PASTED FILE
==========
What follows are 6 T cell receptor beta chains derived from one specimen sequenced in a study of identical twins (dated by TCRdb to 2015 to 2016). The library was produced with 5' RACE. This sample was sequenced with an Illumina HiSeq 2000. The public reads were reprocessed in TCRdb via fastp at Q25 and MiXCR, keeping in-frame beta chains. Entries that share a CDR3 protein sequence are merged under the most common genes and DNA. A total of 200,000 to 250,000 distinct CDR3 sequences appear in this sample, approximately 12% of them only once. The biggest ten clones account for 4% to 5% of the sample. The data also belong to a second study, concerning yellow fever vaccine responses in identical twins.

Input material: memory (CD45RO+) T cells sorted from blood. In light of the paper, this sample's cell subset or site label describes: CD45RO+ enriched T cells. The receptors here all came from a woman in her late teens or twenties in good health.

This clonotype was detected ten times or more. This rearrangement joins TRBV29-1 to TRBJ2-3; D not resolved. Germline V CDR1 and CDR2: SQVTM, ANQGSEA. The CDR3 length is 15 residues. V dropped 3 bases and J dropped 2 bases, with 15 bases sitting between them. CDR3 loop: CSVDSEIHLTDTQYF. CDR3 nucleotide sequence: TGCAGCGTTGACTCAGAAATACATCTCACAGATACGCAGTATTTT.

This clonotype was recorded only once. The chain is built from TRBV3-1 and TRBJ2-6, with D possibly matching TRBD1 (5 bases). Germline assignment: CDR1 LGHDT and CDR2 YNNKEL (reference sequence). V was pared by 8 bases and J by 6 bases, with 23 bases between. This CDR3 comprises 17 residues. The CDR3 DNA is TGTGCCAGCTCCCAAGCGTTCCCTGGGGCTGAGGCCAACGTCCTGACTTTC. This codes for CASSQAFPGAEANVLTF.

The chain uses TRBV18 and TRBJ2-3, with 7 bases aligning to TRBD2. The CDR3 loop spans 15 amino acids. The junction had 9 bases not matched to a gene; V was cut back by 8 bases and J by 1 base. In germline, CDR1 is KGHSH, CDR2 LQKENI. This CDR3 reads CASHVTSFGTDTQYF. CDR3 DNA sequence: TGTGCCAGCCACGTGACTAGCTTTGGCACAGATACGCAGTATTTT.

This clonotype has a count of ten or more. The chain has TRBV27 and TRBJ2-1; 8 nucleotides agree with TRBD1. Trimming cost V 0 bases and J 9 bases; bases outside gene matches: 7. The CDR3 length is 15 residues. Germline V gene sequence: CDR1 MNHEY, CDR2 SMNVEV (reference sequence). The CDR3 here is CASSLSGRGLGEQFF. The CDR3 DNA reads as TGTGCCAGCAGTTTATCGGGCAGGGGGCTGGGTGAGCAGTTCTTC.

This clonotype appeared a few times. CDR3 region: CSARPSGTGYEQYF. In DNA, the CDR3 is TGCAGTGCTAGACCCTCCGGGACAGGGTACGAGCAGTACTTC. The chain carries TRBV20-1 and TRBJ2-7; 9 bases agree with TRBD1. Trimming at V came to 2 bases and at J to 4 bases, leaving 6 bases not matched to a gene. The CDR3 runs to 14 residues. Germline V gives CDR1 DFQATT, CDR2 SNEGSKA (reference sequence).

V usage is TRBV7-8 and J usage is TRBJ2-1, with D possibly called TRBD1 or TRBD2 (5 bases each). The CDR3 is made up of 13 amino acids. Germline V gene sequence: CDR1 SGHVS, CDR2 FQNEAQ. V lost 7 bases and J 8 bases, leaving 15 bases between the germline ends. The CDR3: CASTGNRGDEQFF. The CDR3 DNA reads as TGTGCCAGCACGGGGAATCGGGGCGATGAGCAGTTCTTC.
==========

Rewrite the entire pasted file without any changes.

What follows are 6 T cell receptor beta chains derived from one specimen sequenced in a study of identical twins (dated by TCRdb to 2015 to 2016). The library was produced with 5' RACE. This sample was sequenced with an Illumina HiSeq 2000. The public reads were reprocessed in TCRdb via fastp at Q25 and MiXCR, keeping in-frame beta chains. Entries that share a CDR3 protein sequence are merged under the most common genes and DNA. A total of 200,000 to 250,000 distinct CDR3 sequences appear in this sample, approximately 12% of them only once. The biggest ten clones account for 4% to 5% of the sample. The data also belong to a second study, concerning yellow fever vaccine responses in identical twins.

Input material: memory (CD45RO+) T cells sorted from blood. In light of the paper, this sample's cell subset or site label describes: CD45RO+ enriched T cells. The receptors here all came from a woman in her late teens or twenties in good health.

This clonotype was detected ten times or more. This rearrangement joins TRBV29-1 to TRBJ2-3; D not resolved. Germline V CDR1 and CDR2: SQVTM, ANQGSEA. The CDR3 length is 15 residues. V dropped 3 bases and J dropped 2 bases, with 15 bases sitting between them. CDR3 loop: CSVDSEIHLTDTQYF. CDR3 nucleotide sequence: TGCAGCGTTGACTCAGAAATACATCTCACAGATACGCAGTATTTT.

This clonotype was recorded only once. The chain is built from TRBV3-1 and TRBJ2-6, with D possibly matching TRBD1 (5 bases). Germline assignment: CDR1 LGHDT and CDR2 YNNKEL (reference sequence). V was pared by 8 bases and J by 6 bases, with 23 bases between. This CDR3 comprises 17 residues. The CDR3 DNA is TGTGCCAGCTCCCAAGCGTTCCCTGGGGCTGAGGCCAACGTCCTGACTTTC. This codes for CASSQAFPGAEANVLTF.

The chain uses TRBV18 and TRBJ2-3, with 7 bases aligning to TRBD2. The CDR3 loop spans 15 amino acids. The junction had 9 bases not matched to a gene; V was cut back by 8 bases and J by 1 base. In germline, CDR1 is KGHSH, CDR2 LQKENI. This CDR3 reads CASHVTSFGTDTQYF. CDR3 DNA sequence: TGTGCCAGCCACGTGACTAGCTTTGGCACAGATACGCAGTATTTT.

This clonotype has a count of ten or more. The chain has TRBV27 and TRBJ2-1; 8 nucleotides agree with TRBD1. Trimming cost V 0 bases and J 9 bases; bases outside gene matches: 7. The CDR3 length is 15 residues. Germline V gene sequence: CDR1 MNHEY, CDR2 SMNVEV (reference sequence). The CDR3 here is CASSLSGRGLGEQFF. The CDR3 DNA reads as TGTGCCAGCAGTTTATCGGGCAGGGGGCTGGGTGAGCAGTTCTTC.

This clonotype appeared a few times. CDR3 region: CSARPSGTGYEQYF. In DNA, the CDR3 is TGCAGTGCTAGACCCTCCGGGACAGGGTACGAGCAGTACTTC. The chain carries TRBV20-1 and TRBJ2-7; 9 bases agree with TRBD1. Trimming at V came to 2 bases and at J to 4 bases, leaving 6 bases not matched to a gene. The CDR3 runs to 14 residues. Germline V gives CDR1 DFQATT, CDR2 SNEGSKA (reference sequence).

V usage is TRBV7-8 and J usage is TRBJ2-1, with D possibly called TRBD1 or TRBD2 (5 bases each). The CDR3 is made up of 13 amino acids. Germline V gene sequence: CDR1 SGHVS, CDR2 FQNEAQ. V lost 7 bases and J 8 bases, leaving 15 bases between the germline ends. The CDR3: CASTGNRGDEQFF. The CDR3 DNA reads as TGTGCCAGCACGGGGAATCGGGGCGATGAGCAGTTCTTC.